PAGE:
Our story is one of innovation, resilience and trend-setting. Our predecessors set a high bar for inspiring, personable and dynamic leadership, and we are incredibly proud to be the custodians of a rich and diverse Scottish heritage. There is barely a city or town in the country that doesn’t have a building designed by the talented people who have worked for the firm.
John Honeyman sets up independently as an architect in Glasgow
Murdostoun Castle, North Lanarkshire The first house in Scotland with electric light.
A games room extension to the main Murdostoun Castle designed for Sir Robert King Stewart by John Honeyman has innovative electric lighting installed purely to help the colour identification of the snooker balls.
John Honeyman takes John Keppie into partnership
Keppie, then aged twenty-six, refinanced and re-founded the practice as John Honeyman & Keppie.
Glasgow School of Art (1897-1909): The first air-conditioned building in the World
‘Mackintosh’s masterpiece of space, light and form…’
Founded in 1845 as the Glasgow Government School of Design, the school changed its name to The Glasgow School of Art in 1853. Initially it was located at 12 Ingram Street, but in 1869 it moved to the McLellan Galleries. In 1897, work started on a new building to house the school on Renfrew Street.
The building was designed by Charles Rennie Mackintosh, working for the practice John Honeyman and Keppie, as it was then known. Mackintosh’s design was chosen for the commission by the school’s director, Francis Newbery, who oversaw a period of expansion and fast-growing reputation for the institution. The first half of the building was completed in 1899 and the second half in 1909.
Universally recognised as a masterpiece of architectural design, the School has several genuine innovations within its construction, most notably an air-conditioning system which was arguably the first in the world.
In 2009, Glasgow School of Art was named the RIBA Journal’s ‘Stirling of Stirlings’ by a panel of experts in a vote to find the best building of the RIBA’s 175-year existence.
Two devasting fires – in 2014, and 2018 while the building was being refurbished – have left the building with an uncertain future.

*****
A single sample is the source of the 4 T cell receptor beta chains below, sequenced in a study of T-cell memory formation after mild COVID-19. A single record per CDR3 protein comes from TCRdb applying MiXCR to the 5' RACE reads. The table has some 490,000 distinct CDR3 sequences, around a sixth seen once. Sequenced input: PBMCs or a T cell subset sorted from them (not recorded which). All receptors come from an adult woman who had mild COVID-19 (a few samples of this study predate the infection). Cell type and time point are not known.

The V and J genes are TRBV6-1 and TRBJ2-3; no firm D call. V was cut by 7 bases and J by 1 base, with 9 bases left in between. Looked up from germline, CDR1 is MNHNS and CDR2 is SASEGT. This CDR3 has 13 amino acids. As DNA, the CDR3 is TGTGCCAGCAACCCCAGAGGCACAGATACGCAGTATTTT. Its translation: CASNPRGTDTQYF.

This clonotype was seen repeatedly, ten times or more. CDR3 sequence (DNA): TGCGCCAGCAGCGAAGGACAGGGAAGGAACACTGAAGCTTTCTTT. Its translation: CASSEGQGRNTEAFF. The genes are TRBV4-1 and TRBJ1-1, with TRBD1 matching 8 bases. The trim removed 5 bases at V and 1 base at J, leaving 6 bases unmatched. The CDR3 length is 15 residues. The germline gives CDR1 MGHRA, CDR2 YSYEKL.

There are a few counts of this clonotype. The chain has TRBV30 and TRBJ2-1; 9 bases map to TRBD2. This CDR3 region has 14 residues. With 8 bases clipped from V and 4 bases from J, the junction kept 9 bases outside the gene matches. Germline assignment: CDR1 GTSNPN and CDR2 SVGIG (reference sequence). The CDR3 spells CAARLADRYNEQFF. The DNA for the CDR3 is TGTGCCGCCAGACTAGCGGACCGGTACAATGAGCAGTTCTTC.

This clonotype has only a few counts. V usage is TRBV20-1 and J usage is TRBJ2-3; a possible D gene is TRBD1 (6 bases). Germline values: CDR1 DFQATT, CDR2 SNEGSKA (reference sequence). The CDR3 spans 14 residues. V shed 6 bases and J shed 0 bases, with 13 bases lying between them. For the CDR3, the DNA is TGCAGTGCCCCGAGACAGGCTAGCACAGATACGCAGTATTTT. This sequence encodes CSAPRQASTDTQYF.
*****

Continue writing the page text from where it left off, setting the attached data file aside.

Graham Henderson becomes a partner in the new firm of Keppie & Henderson
Henderson became an assistant to the firm working under Mackintosh’s direction. Following this, he served in the First World War. He was severely wounded, losing the use of his right arm and hand. Whilst hospitalised, he taught himself to draw and write with his left hand.
In 1938, Graham Henderson was awarded the RIBA Gold Medal for the design of Cloberhill School in Glasgow. He was elected President of the RIBA in 1950.
Vale of Leven Hospital, Alexandria (1952-1955): The first NHS Hospital in Scotland
‘Designed with the Atom Bomb in mind…’
In 1952, Joe Gleave – who had become an authority on hospital design – got the chance to turn his theories into practice with the first large hospital commission for Vale of Leven Hospital in Balloch. Many of his innovative ideas about modular adaptability remain relevant today.
Vale of Leven Hospital was located in a valley and was to be no more than three storeys high so that a blast from a nuclear bomb dropped on Glasgow would pass over the top. Injured people in Glasgow could then be transferred out for treatment. No-one at the time could have predicted that atomic weapons would become so powerful and prolific but the very existence of nearby submarine bases on the Clyde had clearly influenced the design solution.
Other concepts of modern healthcare were born at Vale of Leven, including nurse stations and hospital streets. The basement corridors were used for servicing, ground floor ones for the public and first floor ones for the staff. Many hospitals at the beginning of the 21st Century still do not have this level of segregation, with visitors, patients, staff, supplies, refuse and even the deceased often sharing the same circulation routes through the building.
Vale of Leven was completed in 1955 by the builder Angus MacDougall at a cost of £343,005.
Glasgow and Strathkelvin Sheriff Court, Glasgow (1980-1986)
‘The busiest court house in Europe…’’
The Glasgow Sheriff Court building sits on the south bank of the Clyde in the Gorbals area of Glasgow, within the Sheriffdom of Glasgow and Strathkelvin. It is reputedly the busiest court in Europe. The original
brief from Scottish Courts Administration involved the relocation of existing courts and provision of new facilities in a combined area of 24,000sq.m.
Combining twenty-one courts dispersed around Glasgow under one roof, the building features four criminal courts, eleven general purpose courts, an appeal court, a civil court, a criminal custody court and two juvenile courts, along with ancillary spaces.
Working under height restrictions, the building is four storeys high, built symmetrically around a central atrium which brings substantial natural light into the building. The atrium provides a lobby and meeting space, allowing visitors to easily and intuitively understand the building.
The building was opened by Her Majesty the Queen in 1986. It cost £21.2m